STATE ex rel. CHRISTINE DELF, Relator,
THE HONORABLE DARRELL E. MISSEY, Respondent.
PROCEEDING IN PROHIBITION
W. Draper III, Judge.
Delf (hereinafter, "Delf") seeks a writ of
prohibition to prevent the circuit court from taking any
further action in her guilty plea proceeding other than
setting aside its judgment overruling her motion to enforce
her plea agreement or, in the alternative, to withdraw her
guilty plea. Delf contends the circuit court lacks the
authority to impose special conditions of probation that she
believes were excluded by the plea agreement she bargained
for with the state. This Court holds the circuit court did
not abuse its discretion in overruling Delf's motion to
enforce the plea agreement or in failing to permit Delf to
withdraw her guilty plea because its ruling comported with
Rule 24.02(d). The preliminary writ of prohibition is
Factual and Procedural History
was charged with one count of forgery, a class C felony,
after forging a $5, 000 check belonging to her elderly
neighbor. Delf and the state negotiated a plea agreement,
which stated: "7 years MDC, SES, 5 years' probation.
Restitution of $5, 000 plus administrative fee to be paid
through P.A. Restitution Dept., and to be paid in full prior
to the expiration of probation." The plea agreement
further stated, "The [p]arties agree that this
recommendation is being entered into pursuant to Rule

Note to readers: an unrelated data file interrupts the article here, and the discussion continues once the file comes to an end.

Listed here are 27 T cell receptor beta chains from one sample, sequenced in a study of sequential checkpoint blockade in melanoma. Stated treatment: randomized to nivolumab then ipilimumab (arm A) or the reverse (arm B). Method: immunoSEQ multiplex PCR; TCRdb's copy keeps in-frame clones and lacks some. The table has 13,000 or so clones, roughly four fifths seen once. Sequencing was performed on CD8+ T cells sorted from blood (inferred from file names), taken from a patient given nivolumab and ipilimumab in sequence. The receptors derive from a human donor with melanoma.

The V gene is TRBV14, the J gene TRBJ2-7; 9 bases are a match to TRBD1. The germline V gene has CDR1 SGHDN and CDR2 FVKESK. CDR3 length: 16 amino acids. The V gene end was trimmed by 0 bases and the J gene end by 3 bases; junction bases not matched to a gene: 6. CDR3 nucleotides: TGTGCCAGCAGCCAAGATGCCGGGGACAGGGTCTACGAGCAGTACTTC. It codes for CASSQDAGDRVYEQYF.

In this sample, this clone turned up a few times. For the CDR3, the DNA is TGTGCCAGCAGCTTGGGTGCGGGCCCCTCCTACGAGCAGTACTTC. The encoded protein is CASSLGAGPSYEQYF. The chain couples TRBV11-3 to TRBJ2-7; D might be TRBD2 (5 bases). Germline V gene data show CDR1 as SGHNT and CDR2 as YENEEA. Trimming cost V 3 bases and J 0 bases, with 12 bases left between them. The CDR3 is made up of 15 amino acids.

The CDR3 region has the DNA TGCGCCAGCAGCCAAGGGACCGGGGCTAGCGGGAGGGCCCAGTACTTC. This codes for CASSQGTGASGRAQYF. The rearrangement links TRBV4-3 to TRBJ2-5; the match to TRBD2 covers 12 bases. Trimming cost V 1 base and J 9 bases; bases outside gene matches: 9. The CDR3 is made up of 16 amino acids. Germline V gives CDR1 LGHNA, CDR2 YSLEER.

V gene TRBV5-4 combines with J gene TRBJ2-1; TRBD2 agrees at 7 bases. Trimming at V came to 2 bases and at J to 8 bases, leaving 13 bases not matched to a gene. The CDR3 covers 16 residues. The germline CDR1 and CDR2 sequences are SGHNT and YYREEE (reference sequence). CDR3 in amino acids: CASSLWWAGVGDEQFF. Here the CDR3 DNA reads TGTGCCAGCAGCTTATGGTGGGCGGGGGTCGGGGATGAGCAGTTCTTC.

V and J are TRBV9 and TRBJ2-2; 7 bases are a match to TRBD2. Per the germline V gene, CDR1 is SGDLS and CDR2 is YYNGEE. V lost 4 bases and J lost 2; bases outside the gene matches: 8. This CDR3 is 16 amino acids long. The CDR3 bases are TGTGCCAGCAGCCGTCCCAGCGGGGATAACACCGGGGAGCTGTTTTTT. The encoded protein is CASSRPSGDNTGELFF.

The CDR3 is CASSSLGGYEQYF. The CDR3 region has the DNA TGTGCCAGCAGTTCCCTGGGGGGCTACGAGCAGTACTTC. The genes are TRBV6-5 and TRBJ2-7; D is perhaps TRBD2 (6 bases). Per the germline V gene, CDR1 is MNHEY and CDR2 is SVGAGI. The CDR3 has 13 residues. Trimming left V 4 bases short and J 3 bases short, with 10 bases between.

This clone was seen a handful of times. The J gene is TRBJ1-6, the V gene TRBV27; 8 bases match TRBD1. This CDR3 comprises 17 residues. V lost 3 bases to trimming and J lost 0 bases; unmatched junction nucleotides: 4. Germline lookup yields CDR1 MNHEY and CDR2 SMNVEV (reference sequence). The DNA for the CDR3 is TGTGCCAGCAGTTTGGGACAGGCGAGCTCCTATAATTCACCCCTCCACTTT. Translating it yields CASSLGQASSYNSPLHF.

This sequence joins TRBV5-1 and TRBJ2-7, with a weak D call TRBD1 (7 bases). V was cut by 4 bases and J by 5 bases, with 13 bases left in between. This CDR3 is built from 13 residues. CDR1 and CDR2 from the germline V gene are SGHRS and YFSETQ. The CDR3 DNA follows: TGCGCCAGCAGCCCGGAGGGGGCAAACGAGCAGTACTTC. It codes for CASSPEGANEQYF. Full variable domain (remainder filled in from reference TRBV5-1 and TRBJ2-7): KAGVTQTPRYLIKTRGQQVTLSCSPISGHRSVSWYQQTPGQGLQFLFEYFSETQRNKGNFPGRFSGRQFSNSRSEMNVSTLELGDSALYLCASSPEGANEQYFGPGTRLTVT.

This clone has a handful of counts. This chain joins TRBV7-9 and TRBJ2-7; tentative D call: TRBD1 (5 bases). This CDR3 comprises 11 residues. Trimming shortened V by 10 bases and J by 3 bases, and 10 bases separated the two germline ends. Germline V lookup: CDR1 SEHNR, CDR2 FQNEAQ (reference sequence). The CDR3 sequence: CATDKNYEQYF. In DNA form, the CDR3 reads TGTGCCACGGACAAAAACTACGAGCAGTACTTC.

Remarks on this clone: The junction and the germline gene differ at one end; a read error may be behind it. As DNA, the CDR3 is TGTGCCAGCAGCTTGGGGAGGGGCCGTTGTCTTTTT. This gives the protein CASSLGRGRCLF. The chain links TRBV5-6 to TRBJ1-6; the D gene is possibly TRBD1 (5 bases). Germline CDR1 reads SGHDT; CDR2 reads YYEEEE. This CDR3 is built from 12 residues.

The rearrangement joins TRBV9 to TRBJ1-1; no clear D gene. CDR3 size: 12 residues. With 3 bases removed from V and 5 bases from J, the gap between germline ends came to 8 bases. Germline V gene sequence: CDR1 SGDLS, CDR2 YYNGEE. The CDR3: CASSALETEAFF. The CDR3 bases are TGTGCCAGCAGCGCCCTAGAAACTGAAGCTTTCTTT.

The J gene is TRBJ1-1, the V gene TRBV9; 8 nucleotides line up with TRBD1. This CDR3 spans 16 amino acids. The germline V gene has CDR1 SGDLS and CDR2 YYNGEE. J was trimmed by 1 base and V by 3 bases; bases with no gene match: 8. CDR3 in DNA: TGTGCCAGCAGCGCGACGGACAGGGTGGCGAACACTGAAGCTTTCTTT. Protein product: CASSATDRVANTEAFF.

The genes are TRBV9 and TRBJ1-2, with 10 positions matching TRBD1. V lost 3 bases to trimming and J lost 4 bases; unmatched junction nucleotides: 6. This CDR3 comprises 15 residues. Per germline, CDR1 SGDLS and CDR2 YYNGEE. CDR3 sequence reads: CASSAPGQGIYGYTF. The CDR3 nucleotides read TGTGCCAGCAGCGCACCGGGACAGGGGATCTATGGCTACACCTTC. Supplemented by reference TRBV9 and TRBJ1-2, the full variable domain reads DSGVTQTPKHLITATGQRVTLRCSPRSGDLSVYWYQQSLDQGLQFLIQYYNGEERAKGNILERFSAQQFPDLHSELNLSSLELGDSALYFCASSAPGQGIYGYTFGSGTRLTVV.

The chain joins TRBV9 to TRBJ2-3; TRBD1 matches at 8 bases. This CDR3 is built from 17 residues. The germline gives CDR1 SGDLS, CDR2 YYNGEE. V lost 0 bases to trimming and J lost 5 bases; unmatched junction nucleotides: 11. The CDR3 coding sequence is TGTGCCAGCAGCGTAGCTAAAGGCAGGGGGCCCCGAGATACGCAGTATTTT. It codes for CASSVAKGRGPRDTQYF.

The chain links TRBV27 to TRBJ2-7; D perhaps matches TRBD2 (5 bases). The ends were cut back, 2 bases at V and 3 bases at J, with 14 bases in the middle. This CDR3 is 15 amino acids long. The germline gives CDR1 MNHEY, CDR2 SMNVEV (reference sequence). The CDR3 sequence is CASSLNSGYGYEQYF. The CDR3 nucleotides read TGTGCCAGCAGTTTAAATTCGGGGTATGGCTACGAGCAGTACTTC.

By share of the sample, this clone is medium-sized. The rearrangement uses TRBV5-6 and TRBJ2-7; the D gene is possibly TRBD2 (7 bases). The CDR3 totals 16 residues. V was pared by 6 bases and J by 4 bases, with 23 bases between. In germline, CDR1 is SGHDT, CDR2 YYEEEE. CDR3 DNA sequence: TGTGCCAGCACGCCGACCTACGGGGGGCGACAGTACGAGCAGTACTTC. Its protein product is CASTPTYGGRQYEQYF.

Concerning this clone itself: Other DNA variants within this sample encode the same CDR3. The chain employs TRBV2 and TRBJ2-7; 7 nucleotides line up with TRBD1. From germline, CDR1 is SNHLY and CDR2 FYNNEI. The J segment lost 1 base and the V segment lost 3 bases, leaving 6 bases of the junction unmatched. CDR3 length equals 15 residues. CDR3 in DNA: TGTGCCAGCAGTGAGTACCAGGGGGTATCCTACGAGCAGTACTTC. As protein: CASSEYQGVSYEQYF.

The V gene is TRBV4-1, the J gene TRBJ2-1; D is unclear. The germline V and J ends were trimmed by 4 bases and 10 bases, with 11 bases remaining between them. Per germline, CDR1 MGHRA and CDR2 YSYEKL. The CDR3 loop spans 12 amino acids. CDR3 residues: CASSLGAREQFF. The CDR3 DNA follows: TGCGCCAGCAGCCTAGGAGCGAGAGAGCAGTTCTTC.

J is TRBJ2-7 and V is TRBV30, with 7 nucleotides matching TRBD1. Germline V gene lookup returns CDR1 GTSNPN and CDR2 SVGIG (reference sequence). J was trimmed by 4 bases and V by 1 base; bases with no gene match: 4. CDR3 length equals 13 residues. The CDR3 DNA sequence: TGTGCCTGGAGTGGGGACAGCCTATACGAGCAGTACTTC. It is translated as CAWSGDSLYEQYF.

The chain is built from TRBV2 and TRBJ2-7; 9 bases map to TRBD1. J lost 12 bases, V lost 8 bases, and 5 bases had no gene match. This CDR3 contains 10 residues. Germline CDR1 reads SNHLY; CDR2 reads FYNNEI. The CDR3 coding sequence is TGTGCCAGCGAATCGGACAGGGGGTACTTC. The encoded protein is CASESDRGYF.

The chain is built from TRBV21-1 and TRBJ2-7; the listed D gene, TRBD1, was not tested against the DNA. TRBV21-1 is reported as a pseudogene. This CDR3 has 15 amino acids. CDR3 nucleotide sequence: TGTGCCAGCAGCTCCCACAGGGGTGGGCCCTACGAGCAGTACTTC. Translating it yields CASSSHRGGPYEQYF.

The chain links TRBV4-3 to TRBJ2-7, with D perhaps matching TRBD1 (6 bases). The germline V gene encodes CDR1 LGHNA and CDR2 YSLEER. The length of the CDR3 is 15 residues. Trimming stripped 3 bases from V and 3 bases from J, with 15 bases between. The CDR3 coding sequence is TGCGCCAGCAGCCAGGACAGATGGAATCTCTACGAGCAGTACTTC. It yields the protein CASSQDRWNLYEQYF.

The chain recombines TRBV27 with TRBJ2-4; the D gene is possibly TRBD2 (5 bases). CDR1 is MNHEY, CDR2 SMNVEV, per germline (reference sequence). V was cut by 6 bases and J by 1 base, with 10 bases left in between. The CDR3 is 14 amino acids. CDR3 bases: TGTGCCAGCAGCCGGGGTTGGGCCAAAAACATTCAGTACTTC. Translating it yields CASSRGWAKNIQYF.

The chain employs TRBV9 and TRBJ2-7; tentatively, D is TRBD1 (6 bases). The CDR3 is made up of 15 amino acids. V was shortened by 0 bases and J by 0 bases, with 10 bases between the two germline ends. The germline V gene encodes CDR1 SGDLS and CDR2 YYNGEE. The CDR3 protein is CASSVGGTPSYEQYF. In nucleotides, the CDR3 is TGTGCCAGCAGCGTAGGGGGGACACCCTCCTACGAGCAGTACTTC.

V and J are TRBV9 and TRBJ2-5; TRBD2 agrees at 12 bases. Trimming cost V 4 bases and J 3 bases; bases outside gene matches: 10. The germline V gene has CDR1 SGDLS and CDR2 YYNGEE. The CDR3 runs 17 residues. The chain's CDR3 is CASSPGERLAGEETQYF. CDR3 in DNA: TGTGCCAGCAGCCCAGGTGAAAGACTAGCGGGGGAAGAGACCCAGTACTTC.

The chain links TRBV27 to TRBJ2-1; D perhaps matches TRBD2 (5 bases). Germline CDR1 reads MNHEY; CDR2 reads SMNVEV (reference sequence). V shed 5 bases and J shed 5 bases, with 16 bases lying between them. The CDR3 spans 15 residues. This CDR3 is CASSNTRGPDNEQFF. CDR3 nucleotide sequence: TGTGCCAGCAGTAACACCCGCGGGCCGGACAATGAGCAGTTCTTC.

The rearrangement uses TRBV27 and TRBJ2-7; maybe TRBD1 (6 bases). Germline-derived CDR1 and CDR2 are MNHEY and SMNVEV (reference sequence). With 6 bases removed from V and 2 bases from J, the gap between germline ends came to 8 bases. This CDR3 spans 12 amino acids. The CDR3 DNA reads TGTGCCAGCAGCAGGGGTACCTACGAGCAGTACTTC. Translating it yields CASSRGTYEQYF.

24.02(d)(1)(C) and agree to be bound by its terms."
pleaded guilty pursuant to the plea agreement. The circuit
court deferred sentencing and informed Delf that, if
probation was not granted as the state recommended, she would
be allowed to withdraw her guilty plea and proceed to trial.
The circuit court ordered a sentencing assessment report.
sentencing, the circuit court stated it initially intended to
reject the state's recommendation after reviewing the
sentencing assessment report. The sentencing assessment
report revealed Delf pleaded guilty to passing a bad check in
2000. In 2009, Delf was convicted of nine counts of forgery,
resulting in a $25, 000 loss to the victim. Delf committed
those forgeries while employed as a home healthcare aide to
an elderly patient. Delf received a suspended execution of
sentence and was placed on probation. In 2012, while on
probation for the 2009 offenses, Delf misappropriated money
from another elderly patient but was not charged with a crime
or found to have violated probation. The circuit court
expressed its concerns regarding Delf working as a home
healthcare aide for elderly people and her propensity to
steal their money. However, the circuit court indicated it
would not reject the state's recommendation; instead, the
circuit court planned to impose special conditions on her
counsel responded that if shock incarceration was one of the
conditions of probation the circuit court was considering,
"shock time" was discussed previously with the
prosecutor. When he negotiated the plea agreement, defense
counsel specifically asked the prosecutor whether the plea
agreement meant no "shock time." Defense counsel
contended the prosecutor confirmed no "shock time"
was involved. Defense counsel requested time to discuss this
issue off of the record prior to the circuit court's
imposition of sentence.
circuit court declined defense counsel's request to
discuss anything off the record and ordered Delf to serve 120
days' shock incarceration in the Jefferson County jail as
a condition of her probation. The circuit court explained
that, if it had ordered Delf to serve 120 days' shock
incarceration in the department of corrections, Delf would
have been able to set aside her guilty plea. However, the
circuit court did not want to set aside the plea so it
imposed the shock incarceration in the county jail as a